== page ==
ANKARA - TDN with wire dispatches
A suspected suicide bomber pursued by police detonated a car in Mediterranean town of Mersin, killing himself and wounding 12 officers, media and officials said Tuesday.
"We are considering the possibility of a suicide bomber," Mersin provincial governor Hüseyin Aksoy told Anatolia news agency.
Having ignored calls to stop, the driver detonated the device when chasing police opened fire on the outskirts of the Mediterranean city, according to the agency.
Police estimated that the bomb contained about 30 kilogrammes of C-4 plastic explosives, which outlawed Kurdistan Workers' Party, or PKK, frequently uses, unnamed officials also told Anatolia. Governor Aksoy said the ID carried by the suspected suicide bomber was fake, adding that their preliminary suspicion fell on the PKK, reported the Doğan news agency.
Security forces began following the car early Tuesday after it left the neighboring province of Adana, where it had arrived from the southeastern city of Diyarbakır. Television footage showed police spraying water on a charred metal wreckage.
Investigators suspect the assailant intended to target the police headquarters in Mersin at a time when dozens would have been leaving the building after work, Anatolia said.
"The police did a very good job and foiled a big bomb attack," Mersin Mayor Macit Özcan said.
Two of the 12 wounded policemen were hospitalized in serious condition as the security forces sought to identify the assailant.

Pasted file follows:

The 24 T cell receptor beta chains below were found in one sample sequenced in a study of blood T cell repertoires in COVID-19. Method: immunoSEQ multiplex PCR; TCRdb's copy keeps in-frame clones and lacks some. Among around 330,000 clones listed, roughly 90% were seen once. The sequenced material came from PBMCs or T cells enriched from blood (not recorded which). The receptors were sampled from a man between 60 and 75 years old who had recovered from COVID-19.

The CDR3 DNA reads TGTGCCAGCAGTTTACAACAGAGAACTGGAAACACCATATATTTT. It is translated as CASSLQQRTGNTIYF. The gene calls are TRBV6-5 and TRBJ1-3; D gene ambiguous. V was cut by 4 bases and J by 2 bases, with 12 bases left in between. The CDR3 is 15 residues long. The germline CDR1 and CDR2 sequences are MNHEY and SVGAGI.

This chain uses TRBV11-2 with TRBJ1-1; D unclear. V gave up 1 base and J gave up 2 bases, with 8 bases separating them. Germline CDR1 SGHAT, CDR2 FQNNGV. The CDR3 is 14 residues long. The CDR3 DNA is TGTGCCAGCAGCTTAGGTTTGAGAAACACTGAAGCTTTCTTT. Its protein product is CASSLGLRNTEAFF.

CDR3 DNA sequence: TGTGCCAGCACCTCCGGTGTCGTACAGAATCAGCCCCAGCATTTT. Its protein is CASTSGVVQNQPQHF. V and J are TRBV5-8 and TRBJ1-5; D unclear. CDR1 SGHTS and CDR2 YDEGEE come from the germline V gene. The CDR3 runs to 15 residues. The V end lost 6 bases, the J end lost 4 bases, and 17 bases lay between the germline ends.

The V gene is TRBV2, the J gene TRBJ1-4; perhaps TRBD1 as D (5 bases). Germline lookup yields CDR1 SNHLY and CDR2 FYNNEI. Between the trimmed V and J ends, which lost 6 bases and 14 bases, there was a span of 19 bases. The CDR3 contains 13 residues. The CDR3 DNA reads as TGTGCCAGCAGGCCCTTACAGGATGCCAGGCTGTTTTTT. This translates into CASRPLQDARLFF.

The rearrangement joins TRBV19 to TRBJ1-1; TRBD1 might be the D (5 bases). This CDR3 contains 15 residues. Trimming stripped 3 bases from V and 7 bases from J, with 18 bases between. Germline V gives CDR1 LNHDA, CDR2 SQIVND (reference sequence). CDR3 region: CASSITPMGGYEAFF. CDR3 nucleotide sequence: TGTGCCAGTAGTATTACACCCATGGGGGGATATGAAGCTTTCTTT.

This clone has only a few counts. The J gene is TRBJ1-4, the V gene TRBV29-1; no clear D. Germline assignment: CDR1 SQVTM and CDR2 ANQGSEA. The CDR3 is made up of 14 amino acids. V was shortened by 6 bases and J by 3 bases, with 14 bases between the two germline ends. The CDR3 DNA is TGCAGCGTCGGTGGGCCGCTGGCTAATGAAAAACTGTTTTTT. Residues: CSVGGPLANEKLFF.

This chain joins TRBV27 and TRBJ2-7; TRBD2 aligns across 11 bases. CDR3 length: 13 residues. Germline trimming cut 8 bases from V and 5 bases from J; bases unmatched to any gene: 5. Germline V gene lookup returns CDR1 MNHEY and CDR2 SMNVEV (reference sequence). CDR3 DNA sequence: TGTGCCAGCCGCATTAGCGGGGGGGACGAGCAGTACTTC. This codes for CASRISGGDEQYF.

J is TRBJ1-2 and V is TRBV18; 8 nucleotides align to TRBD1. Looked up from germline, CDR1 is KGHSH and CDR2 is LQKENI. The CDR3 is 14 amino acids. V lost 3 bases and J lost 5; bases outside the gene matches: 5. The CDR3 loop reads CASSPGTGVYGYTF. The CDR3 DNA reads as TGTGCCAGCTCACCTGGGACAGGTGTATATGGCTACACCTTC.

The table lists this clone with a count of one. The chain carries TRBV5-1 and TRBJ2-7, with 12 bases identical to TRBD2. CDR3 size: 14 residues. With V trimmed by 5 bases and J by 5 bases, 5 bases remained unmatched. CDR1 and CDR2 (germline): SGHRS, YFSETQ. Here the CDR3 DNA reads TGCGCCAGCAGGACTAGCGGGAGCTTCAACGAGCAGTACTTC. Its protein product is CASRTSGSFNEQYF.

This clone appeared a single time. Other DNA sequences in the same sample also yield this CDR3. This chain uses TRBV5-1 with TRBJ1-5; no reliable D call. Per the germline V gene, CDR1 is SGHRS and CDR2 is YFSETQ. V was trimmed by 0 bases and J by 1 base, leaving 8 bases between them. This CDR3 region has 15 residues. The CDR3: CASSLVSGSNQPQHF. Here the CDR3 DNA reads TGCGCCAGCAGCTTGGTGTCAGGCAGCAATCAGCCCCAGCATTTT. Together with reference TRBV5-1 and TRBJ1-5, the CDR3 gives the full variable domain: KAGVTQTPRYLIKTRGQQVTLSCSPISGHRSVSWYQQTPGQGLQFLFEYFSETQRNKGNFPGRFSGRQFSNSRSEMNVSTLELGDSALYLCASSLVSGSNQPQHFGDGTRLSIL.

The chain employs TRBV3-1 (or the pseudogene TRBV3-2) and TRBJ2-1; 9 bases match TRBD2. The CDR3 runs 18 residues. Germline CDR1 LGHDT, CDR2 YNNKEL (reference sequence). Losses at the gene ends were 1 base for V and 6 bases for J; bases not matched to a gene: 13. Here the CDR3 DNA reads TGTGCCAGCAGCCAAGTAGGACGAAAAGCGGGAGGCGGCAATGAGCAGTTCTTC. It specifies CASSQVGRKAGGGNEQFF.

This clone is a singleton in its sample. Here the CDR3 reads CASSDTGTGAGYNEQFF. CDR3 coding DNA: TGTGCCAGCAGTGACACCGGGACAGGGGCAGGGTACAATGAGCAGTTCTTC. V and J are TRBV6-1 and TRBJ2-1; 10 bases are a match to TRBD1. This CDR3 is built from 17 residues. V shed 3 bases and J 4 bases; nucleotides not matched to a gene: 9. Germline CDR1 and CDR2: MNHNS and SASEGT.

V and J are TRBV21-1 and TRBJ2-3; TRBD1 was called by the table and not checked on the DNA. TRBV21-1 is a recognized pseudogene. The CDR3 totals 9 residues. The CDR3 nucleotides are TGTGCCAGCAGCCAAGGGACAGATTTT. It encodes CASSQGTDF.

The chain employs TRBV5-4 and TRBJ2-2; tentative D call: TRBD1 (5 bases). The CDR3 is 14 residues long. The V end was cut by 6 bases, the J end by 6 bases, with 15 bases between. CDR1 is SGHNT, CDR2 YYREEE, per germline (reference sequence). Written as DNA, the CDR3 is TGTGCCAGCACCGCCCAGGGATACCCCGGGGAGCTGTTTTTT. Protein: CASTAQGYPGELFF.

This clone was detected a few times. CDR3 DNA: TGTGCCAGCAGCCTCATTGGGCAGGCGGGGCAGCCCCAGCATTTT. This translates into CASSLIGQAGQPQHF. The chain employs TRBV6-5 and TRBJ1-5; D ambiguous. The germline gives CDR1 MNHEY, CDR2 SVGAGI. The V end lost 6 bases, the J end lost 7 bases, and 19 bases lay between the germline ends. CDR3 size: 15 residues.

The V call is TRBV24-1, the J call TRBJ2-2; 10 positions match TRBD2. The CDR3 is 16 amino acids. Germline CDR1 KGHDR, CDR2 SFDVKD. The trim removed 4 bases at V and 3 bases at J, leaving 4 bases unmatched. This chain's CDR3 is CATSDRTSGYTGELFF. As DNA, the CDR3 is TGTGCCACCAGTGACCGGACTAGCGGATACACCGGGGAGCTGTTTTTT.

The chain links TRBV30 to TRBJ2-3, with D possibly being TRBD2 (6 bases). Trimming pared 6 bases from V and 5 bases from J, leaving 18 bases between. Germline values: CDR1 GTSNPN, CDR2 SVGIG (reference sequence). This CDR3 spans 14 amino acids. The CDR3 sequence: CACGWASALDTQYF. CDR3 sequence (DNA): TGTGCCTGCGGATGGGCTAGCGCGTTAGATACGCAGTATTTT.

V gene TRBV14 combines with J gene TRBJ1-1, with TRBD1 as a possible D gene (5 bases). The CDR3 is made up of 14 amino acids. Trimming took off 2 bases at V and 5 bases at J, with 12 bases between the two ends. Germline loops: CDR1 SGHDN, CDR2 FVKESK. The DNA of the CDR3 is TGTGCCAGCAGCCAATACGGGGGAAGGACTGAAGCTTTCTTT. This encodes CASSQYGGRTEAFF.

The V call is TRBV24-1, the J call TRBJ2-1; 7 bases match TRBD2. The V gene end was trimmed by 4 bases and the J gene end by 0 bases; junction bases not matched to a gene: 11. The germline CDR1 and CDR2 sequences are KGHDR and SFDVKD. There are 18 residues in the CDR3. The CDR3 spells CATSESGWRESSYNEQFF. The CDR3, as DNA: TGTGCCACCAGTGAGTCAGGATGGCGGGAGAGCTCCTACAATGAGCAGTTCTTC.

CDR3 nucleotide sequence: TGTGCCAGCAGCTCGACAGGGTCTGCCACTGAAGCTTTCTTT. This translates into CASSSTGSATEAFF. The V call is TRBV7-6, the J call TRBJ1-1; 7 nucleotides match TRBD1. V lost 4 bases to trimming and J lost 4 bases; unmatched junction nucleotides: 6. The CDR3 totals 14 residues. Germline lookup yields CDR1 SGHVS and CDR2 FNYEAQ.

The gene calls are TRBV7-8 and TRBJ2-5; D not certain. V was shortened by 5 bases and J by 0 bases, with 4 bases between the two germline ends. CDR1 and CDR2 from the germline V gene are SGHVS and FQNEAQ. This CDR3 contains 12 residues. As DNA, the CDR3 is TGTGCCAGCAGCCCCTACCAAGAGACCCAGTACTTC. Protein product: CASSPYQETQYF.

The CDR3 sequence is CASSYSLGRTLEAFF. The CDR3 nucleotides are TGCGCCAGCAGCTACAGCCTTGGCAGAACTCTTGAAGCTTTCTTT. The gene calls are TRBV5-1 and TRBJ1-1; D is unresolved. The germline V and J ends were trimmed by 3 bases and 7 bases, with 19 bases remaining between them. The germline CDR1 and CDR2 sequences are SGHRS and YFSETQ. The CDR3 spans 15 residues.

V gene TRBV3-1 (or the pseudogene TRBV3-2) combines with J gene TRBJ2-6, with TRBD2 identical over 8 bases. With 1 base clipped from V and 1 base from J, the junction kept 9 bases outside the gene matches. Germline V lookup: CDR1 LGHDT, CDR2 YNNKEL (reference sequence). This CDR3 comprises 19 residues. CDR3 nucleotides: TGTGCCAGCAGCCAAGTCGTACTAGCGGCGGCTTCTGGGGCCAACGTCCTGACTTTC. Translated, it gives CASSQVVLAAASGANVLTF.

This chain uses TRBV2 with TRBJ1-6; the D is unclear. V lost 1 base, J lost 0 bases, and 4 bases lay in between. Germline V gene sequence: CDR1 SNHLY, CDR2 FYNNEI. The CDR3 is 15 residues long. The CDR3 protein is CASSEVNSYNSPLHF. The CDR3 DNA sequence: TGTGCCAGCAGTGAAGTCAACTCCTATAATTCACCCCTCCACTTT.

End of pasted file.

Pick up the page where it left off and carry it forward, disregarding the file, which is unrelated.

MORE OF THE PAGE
Mersin is one of the main ports on the Mediterranean coast and has a sizeable population of Kurdish immigrants from the southeast, who have staged violent demonstrations in the city in the past.
The media have recently reported that suicide bombers have sneaked into the country from camps in neighboring northern Iraq to carry out attacks in retaliation for an intensified Turkish military crackdown against PKK.
Turkish warplanes have bombed hideouts of the PKK in the mountains of northern Iraq since December.
The authorities blamed the PKK -- listed as a terrorist group by Turkey and much of the international community -- for two bomb blasts in a crowded street in Istanbul on July 27, which killed 17 people, among them five children, and wounded more than 150.
Suicide drivers detonated four trucks outside two synagogues, the British consulate and the British-based HSBC bank in Istanbul in November 2003, killing about 60 people and causing massive destruction. The attacks were blamed on a Turkish cell of the al-Qaeda network.